chemical equation: Methodology for Writing an Equation
There are three steps involved in writing a chemical equation. The first step is to decide which substances are the reactants and which are the products. For example, natural gas (cooking gas) burns in air, providing heat and producing no visible products. The natural gas is principally methane, and the portion of the air that reacts (supports combustion) is oxygen. These are the reactants. Products of the reaction are heat and two invisible gases, carbon dioxide and water vapor. We can now write the word equation methane + oxygen → carbon dioxide + water vapor + heat. The next step is to determine the correct formula for each substance and substitute it for the name. The equation now becomes CH4+O2→CO2+H2O. (A notation for heat is often omitted.)
The final step is to balance this equation. As the equation is now written, three oxygen atoms are produced from two, and four hydrogen atoms become only two. This cannot occur, since atoms are not created or destroyed in chemical reactions. The equation is already balanced for carbon, since there is one carbon atom on the reactant side and one carbon atom on the product side. There are four hydrogen atoms in the methane molecule on the reactant side, so there must be four hydrogen atoms in water molecules on the product side (since water is the only product containing hydrogen); thus there must be two water molecules, each containing two hydrogen atoms. The equation can now be written CH4+O2→CO2+2H2O. It is not yet balanced, since there are only two oxygen atoms shown as reactants and four as products. The equation is completely balanced by showing two oxygen molecules (four atoms) as reactants: CH4+2O2→CO2+2H2O.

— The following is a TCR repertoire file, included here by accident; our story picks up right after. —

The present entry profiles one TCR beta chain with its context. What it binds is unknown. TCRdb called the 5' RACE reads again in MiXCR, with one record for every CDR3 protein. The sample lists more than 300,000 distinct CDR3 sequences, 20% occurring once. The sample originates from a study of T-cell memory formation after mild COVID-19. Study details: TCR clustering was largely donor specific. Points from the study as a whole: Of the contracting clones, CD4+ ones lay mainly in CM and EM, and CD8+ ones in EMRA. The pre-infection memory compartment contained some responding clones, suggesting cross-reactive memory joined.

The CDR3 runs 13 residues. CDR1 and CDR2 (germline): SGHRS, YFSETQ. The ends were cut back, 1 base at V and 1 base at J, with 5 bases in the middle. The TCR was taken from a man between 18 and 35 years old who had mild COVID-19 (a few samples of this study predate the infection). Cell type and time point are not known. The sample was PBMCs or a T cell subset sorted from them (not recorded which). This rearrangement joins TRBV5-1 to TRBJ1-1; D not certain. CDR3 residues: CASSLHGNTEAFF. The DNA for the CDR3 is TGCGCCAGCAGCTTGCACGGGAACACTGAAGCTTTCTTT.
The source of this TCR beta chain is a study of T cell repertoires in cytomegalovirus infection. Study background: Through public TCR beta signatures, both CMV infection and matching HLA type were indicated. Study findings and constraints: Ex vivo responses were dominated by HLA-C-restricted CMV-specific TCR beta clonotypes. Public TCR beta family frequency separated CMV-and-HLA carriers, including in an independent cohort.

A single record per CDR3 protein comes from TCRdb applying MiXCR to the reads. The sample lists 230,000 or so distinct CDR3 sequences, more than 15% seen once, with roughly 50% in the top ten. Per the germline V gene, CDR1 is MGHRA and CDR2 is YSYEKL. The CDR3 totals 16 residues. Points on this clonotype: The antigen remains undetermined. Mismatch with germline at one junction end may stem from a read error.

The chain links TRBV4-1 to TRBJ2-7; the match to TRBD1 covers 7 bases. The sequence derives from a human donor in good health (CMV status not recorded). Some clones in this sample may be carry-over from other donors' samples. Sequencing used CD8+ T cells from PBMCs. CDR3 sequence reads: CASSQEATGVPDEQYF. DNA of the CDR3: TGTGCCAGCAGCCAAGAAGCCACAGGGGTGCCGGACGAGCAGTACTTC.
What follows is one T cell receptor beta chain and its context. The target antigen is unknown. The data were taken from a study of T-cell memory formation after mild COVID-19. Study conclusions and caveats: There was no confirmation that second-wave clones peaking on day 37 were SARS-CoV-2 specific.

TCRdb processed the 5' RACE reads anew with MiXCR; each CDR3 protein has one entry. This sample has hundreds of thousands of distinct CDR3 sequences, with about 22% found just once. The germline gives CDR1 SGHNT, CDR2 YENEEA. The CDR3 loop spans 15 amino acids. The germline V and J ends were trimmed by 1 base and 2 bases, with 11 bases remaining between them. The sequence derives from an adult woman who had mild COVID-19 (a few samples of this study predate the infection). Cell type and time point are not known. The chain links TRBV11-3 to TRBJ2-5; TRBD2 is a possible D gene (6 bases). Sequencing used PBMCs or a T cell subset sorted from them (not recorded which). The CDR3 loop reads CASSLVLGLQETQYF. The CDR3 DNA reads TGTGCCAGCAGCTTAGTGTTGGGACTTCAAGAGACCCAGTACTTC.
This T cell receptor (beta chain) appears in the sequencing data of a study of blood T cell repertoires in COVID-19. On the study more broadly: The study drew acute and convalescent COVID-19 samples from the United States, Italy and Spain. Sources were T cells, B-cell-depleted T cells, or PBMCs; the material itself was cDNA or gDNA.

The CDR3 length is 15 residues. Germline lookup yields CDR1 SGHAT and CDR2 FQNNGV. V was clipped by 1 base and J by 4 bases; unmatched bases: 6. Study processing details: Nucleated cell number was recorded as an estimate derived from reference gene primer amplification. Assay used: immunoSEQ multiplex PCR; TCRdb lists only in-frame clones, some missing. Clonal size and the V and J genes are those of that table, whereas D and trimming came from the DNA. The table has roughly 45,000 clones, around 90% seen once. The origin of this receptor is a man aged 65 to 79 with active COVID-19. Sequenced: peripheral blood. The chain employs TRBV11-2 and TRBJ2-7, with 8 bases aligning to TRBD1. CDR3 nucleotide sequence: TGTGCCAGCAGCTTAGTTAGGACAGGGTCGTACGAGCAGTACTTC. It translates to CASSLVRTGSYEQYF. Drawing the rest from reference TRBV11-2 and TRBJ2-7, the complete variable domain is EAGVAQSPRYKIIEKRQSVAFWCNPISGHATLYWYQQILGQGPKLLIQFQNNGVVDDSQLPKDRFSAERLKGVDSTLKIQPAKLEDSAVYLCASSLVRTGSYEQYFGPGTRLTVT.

- Basic Notation Used in Equations
- Methodology for Writing an Equation
- Additional Symbols Used in Chemical Equations
The Columbia Electronic Encyclopedia, 6th ed. Copyright © 2012, Columbia University Press. All rights reserved.
See more Encyclopedia articles on: Chemistry: General